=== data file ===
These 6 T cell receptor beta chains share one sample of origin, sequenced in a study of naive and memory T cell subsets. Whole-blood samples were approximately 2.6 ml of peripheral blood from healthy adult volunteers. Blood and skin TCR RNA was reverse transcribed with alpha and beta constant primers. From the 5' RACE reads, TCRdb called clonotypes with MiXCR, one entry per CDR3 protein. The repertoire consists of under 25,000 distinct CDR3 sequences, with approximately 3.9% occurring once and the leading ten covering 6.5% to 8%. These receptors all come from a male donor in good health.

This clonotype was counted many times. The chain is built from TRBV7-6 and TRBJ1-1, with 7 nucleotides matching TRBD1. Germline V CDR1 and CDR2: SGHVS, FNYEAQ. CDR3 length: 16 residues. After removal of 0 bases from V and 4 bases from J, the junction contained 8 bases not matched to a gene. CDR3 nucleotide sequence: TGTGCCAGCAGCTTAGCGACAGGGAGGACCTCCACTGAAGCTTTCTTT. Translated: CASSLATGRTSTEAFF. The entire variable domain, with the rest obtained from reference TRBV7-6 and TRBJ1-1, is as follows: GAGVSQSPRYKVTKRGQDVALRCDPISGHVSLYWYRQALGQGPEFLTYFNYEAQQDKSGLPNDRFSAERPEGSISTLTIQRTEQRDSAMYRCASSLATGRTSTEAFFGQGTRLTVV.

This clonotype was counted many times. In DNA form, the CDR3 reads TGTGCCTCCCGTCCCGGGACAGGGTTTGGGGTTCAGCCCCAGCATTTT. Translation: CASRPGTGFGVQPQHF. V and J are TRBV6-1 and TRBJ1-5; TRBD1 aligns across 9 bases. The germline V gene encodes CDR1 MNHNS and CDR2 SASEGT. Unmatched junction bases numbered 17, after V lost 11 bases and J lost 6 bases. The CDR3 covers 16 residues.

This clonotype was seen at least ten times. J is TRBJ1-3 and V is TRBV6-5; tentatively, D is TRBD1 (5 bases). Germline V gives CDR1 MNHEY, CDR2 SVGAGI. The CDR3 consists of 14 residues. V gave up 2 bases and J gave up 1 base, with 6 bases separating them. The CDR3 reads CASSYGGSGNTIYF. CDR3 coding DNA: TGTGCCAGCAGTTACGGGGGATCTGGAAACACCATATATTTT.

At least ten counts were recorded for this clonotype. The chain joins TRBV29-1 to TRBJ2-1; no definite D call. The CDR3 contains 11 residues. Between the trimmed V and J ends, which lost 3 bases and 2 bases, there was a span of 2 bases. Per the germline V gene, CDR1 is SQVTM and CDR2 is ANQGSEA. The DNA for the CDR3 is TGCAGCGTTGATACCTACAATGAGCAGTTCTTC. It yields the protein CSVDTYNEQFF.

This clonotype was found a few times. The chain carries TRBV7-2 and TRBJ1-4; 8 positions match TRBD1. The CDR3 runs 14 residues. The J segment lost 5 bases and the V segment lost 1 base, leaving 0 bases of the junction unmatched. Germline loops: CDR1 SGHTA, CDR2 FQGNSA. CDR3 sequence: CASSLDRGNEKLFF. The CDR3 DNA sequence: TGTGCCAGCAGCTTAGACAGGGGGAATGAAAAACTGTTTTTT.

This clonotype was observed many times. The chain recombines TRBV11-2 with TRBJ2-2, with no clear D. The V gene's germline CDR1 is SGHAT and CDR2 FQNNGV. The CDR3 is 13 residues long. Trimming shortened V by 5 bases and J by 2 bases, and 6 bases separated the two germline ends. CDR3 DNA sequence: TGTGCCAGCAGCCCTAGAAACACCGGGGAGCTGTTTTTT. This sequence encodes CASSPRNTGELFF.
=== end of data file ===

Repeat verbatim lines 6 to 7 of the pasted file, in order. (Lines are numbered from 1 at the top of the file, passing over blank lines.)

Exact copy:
This clonotype was found a few times. The chain carries TRBV7-2 and TRBJ1-4; 8 positions match TRBD1. The CDR3 runs 14 residues. The J segment lost 5 bases and the V segment lost 1 base, leaving 0 bases of the junction unmatched. Germline loops: CDR1 SGHTA, CDR2 FQGNSA. CDR3 sequence: CASSLDRGNEKLFF. The CDR3 DNA sequence: TGTGCCAGCAGCTTAGACAGGGGGAATGAAAAACTGTTTTTT.

This clonotype was observed many times. The chain recombines TRBV11-2 with TRBJ2-2, with no clear D. The V gene's germline CDR1 is SGHAT and CDR2 FQNNGV. The CDR3 is 13 residues long. Trimming shortened V by 5 bases and J by 2 bases, and 6 bases separated the two germline ends. CDR3 DNA sequence: TGTGCCAGCAGCCCTAGAAACACCGGGGAGCTGTTTTTT. This sequence encodes CASSPRNTGELFF.